A writer is a writer is a writer, no matter what genre we practice. We all suffer the ups and downs with creativity, inspiration, and despair.
I say this with all confidence, although some may argue that literary fiction writers are different than those who are journalists, nonfiction authors, and freelancers.
Rubbish. We all have our great moments of inspiration or times when we can’t find the right word to save us, and we feel like failures. There are other moments when the muse is with us and know we are brilliant.
When I’m in demand as a freelancer, my confidence soars. That is the best time to market myself as I have a self-assured swagger.
Building on confidence
As I’m writing this article my calendar is full. I’m not sharing this moment in a time of desperation. Being in demand allows me to look over the ups and downs with perspective. While I’m in the nonfiction side of things, I’ve surrounded myself writers of all genres, the largest group being literary fiction writers. I’m a member of the San Francisco Peninsula California Writers Club. Most of the members write literary fiction. While not my genre, we all have the same issues—the writer’s quandary.
When I was working on my book, I formed a critique group with members from the club. We would meet every couple of weeks to review our latest attempts at writing or rewriting–another chapter. I learned to listen to criticism and not let it defeat me. Not easy. I was sure no one could understand my genre, creative nonfiction, but I was wrong. I learned how to write a scene and that “showing, not telling” mattered even in my work.
After my book was published, I was sure I’d write another. I thought I was supposed to do this. I began research on a current issue and even got so far as to complete a nonfiction proposal. However, my fervor wasn’t the same as it was in my first book.
I felt like a failure. Was I just a one-book wonder? How could I have gone the distance with my first book and then just stop? I achieved what many writers seek, I landed a literary agent and had a two-book contract with a commercial publisher. Geez. How could I let that go?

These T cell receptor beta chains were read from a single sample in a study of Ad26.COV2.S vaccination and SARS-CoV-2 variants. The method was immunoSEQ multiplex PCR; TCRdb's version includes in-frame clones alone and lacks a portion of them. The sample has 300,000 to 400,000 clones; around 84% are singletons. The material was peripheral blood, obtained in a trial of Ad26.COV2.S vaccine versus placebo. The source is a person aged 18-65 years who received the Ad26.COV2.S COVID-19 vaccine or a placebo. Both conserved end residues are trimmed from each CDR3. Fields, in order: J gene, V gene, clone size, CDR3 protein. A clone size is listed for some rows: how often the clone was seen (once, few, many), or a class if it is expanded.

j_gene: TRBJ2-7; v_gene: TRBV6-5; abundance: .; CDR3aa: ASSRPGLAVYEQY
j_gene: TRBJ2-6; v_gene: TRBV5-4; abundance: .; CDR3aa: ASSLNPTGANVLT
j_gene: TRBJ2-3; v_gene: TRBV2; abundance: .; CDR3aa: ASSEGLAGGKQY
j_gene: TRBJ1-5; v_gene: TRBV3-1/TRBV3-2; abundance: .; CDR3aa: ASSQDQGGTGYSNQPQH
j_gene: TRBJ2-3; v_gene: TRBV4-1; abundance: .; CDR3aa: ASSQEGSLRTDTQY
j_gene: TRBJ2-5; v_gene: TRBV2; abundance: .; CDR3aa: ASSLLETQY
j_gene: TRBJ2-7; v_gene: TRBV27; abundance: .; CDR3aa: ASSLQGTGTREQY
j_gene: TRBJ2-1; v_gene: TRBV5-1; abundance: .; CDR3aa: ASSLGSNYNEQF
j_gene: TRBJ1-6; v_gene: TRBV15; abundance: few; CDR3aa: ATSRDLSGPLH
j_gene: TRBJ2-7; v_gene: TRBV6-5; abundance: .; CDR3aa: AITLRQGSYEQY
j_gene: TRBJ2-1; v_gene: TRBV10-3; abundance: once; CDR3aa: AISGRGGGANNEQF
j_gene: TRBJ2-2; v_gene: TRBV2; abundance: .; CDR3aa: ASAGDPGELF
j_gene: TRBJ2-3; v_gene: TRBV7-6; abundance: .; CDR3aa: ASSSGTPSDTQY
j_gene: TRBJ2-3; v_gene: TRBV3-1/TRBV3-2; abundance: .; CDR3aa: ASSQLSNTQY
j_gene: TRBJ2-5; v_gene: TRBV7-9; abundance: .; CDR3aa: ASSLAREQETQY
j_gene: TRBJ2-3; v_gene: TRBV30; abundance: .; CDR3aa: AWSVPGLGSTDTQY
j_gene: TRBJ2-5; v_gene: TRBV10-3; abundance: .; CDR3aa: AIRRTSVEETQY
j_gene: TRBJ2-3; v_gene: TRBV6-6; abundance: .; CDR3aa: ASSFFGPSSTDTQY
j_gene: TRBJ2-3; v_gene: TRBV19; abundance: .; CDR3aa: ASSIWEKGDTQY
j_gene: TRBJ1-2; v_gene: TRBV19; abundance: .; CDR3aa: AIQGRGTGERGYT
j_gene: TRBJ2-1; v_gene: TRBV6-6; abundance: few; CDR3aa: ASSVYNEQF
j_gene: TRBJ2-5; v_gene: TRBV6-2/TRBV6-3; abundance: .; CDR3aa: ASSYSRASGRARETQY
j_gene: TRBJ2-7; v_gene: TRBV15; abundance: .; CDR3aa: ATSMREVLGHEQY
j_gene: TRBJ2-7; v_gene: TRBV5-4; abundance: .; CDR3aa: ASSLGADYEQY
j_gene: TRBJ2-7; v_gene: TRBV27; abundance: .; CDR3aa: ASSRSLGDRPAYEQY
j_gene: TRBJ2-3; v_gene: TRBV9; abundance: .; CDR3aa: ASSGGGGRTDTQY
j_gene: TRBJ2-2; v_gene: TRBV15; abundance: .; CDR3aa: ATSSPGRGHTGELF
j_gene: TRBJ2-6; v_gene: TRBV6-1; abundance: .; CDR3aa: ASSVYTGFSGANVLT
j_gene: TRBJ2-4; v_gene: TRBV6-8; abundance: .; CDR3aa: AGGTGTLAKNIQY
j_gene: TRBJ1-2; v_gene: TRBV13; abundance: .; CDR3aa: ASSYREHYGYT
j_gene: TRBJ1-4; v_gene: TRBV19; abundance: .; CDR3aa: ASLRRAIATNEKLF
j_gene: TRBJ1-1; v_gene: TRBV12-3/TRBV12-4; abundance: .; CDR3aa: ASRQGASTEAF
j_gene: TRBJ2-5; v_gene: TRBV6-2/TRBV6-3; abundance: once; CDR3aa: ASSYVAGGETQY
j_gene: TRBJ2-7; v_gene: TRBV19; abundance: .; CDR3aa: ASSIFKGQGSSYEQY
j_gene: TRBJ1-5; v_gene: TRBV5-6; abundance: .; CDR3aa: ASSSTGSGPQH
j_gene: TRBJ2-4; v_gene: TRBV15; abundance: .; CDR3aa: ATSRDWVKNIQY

Not an author at heart
I realized I never saw myself as an “author:” One who writes books. It was never my ambition. I remember saying to Sara Jane Moore, the subject of my book when she asked me to write it, “I don’t write books. They are too difficult and take too long. I’m a journalist. I write stories.” My book was one of circumstance. Taking Aim at the President: The Remarkable Story of the Woman Who Shot at Gerald Ford, became a book because I had 30 years of knowing Sara Jane along with her letters. It was an opportunity to connect the dots and set the record straight, according to my former editor at the San Francisco Chronicle.
I had a fire in the belly to write this book. There was so much misinformation out there that I could correct. What an amazing mission for someone who likes to “comfort the afflicted and afflict the comfortable,” as journalists like to do.
Research always has—and still is—my passion. I will dig, and dig and not stop until I get an answer. It’s intoxicating. The more I researched, the more I realized there was a history that had never been revealed -about the radical groups and the FBI—that had been concealed along with a lot more misinformation out there.
Research is the juice that puts me on the positive side of the writer’s quandary.
Unfortunately, the passion for another book just didn’t exist this time and I’m OK with this. I had to make peace with myself about not writing another book. What matters to me is that I’m still a writer. I still suffer the writer’s quandary with my work for clients or my blogs. I’m still a research fanatic, which is ever so exhilarating.
What really matters is that I continue to suffer the writer’s quandary. If not, then I’d have a problem. But, so far, I will remember to enjoy the ups and downs of the writer’s life.